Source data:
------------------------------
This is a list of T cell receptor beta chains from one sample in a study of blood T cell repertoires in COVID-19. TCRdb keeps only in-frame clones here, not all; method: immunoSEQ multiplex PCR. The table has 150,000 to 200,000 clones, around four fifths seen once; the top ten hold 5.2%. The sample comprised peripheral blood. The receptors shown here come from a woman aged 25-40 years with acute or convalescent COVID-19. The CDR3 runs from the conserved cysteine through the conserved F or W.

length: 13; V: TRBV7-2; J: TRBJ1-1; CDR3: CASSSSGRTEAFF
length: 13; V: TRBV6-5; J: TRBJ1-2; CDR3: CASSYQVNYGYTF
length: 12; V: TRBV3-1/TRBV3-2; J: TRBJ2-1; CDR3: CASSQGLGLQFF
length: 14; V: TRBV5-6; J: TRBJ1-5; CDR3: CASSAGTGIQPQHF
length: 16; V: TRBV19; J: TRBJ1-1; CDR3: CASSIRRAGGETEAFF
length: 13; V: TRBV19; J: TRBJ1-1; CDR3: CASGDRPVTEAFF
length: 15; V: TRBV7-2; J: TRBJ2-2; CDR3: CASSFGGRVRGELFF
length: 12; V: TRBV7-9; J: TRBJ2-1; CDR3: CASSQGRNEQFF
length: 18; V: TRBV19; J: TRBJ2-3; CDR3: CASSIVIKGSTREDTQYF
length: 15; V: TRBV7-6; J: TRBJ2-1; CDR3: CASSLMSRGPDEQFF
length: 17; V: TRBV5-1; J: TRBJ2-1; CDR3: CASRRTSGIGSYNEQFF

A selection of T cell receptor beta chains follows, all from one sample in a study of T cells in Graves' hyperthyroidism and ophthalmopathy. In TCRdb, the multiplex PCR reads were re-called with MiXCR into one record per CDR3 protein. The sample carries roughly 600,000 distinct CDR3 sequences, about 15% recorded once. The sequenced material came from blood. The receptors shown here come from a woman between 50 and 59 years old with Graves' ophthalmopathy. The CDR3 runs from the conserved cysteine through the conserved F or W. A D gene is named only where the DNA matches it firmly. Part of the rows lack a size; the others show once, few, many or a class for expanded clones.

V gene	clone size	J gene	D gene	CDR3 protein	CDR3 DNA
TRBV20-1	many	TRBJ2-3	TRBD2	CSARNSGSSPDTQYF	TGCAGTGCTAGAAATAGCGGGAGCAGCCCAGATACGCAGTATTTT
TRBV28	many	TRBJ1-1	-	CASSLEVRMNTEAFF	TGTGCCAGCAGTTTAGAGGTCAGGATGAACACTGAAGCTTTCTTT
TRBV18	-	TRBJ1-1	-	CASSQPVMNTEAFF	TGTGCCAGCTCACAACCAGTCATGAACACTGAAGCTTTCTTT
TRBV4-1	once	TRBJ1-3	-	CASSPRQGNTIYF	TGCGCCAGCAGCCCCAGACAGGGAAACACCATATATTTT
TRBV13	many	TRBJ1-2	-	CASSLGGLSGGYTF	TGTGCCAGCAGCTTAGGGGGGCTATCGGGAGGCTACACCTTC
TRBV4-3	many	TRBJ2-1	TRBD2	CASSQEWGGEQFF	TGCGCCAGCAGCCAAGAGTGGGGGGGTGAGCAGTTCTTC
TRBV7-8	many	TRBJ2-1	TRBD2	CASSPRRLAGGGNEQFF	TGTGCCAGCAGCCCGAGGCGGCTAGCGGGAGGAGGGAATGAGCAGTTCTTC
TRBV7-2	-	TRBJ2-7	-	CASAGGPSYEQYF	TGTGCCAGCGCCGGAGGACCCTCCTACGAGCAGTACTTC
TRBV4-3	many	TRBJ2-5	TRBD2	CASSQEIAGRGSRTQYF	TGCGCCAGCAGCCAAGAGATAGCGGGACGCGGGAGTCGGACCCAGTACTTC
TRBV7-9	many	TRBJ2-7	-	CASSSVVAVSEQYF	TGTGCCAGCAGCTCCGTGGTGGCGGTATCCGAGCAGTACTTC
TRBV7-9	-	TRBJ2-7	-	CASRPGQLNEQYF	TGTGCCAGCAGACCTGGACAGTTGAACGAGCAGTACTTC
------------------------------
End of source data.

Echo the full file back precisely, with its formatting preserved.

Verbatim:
This is a list of T cell receptor beta chains from one sample in a study of blood T cell repertoires in COVID-19. TCRdb keeps only in-frame clones here, not all; method: immunoSEQ multiplex PCR. The table has 150,000 to 200,000 clones, around four fifths seen once; the top ten hold 5.2%. The sample comprised peripheral blood. The receptors shown here come from a woman aged 25-40 years with acute or convalescent COVID-19. The CDR3 runs from the conserved cysteine through the conserved F or W.

length: 13; V: TRBV7-2; J: TRBJ1-1; CDR3: CASSSSGRTEAFF
length: 13; V: TRBV6-5; J: TRBJ1-2; CDR3: CASSYQVNYGYTF
length: 12; V: TRBV3-1/TRBV3-2; J: TRBJ2-1; CDR3: CASSQGLGLQFF
length: 14; V: TRBV5-6; J: TRBJ1-5; CDR3: CASSAGTGIQPQHF
length: 16; V: TRBV19; J: TRBJ1-1; CDR3: CASSIRRAGGETEAFF
length: 13; V: TRBV19; J: TRBJ1-1; CDR3: CASGDRPVTEAFF
length: 15; V: TRBV7-2; J: TRBJ2-2; CDR3: CASSFGGRVRGELFF
length: 12; V: TRBV7-9; J: TRBJ2-1; CDR3: CASSQGRNEQFF
length: 18; V: TRBV19; J: TRBJ2-3; CDR3: CASSIVIKGSTREDTQYF
length: 15; V: TRBV7-6; J: TRBJ2-1; CDR3: CASSLMSRGPDEQFF
length: 17; V: TRBV5-1; J: TRBJ2-1; CDR3: CASRRTSGIGSYNEQFF

A selection of T cell receptor beta chains follows, all from one sample in a study of T cells in Graves' hyperthyroidism and ophthalmopathy. In TCRdb, the multiplex PCR reads were re-called with MiXCR into one record per CDR3 protein. The sample carries roughly 600,000 distinct CDR3 sequences, about 15% recorded once. The sequenced material came from blood. The receptors shown here come from a woman between 50 and 59 years old with Graves' ophthalmopathy. The CDR3 runs from the conserved cysteine through the conserved F or W. A D gene is named only where the DNA matches it firmly. Part of the rows lack a size; the others show once, few, many or a class for expanded clones.

V gene	clone size	J gene	D gene	CDR3 protein	CDR3 DNA
TRBV20-1	many	TRBJ2-3	TRBD2	CSARNSGSSPDTQYF	TGCAGTGCTAGAAATAGCGGGAGCAGCCCAGATACGCAGTATTTT
TRBV28	many	TRBJ1-1	-	CASSLEVRMNTEAFF	TGTGCCAGCAGTTTAGAGGTCAGGATGAACACTGAAGCTTTCTTT
TRBV18	-	TRBJ1-1	-	CASSQPVMNTEAFF	TGTGCCAGCTCACAACCAGTCATGAACACTGAAGCTTTCTTT
TRBV4-1	once	TRBJ1-3	-	CASSPRQGNTIYF	TGCGCCAGCAGCCCCAGACAGGGAAACACCATATATTTT
TRBV13	many	TRBJ1-2	-	CASSLGGLSGGYTF	TGTGCCAGCAGCTTAGGGGGGCTATCGGGAGGCTACACCTTC
TRBV4-3	many	TRBJ2-1	TRBD2	CASSQEWGGEQFF	TGCGCCAGCAGCCAAGAGTGGGGGGGTGAGCAGTTCTTC
TRBV7-8	many	TRBJ2-1	TRBD2	CASSPRRLAGGGNEQFF	TGTGCCAGCAGCCCGAGGCGGCTAGCGGGAGGAGGGAATGAGCAGTTCTTC
TRBV7-2	-	TRBJ2-7	-	CASAGGPSYEQYF	TGTGCCAGCGCCGGAGGACCCTCCTACGAGCAGTACTTC
TRBV4-3	many	TRBJ2-5	TRBD2	CASSQEIAGRGSRTQYF	TGCGCCAGCAGCCAAGAGATAGCGGGACGCGGGAGTCGGACCCAGTACTTC
TRBV7-9	many	TRBJ2-7	-	CASSSVVAVSEQYF	TGTGCCAGCAGCTCCGTGGTGGCGGTATCCGAGCAGTACTTC
TRBV7-9	-	TRBJ2-7	-	CASRPGQLNEQYF	TGTGCCAGCAGACCTGGACAGTTGAACGAGCAGTACTTC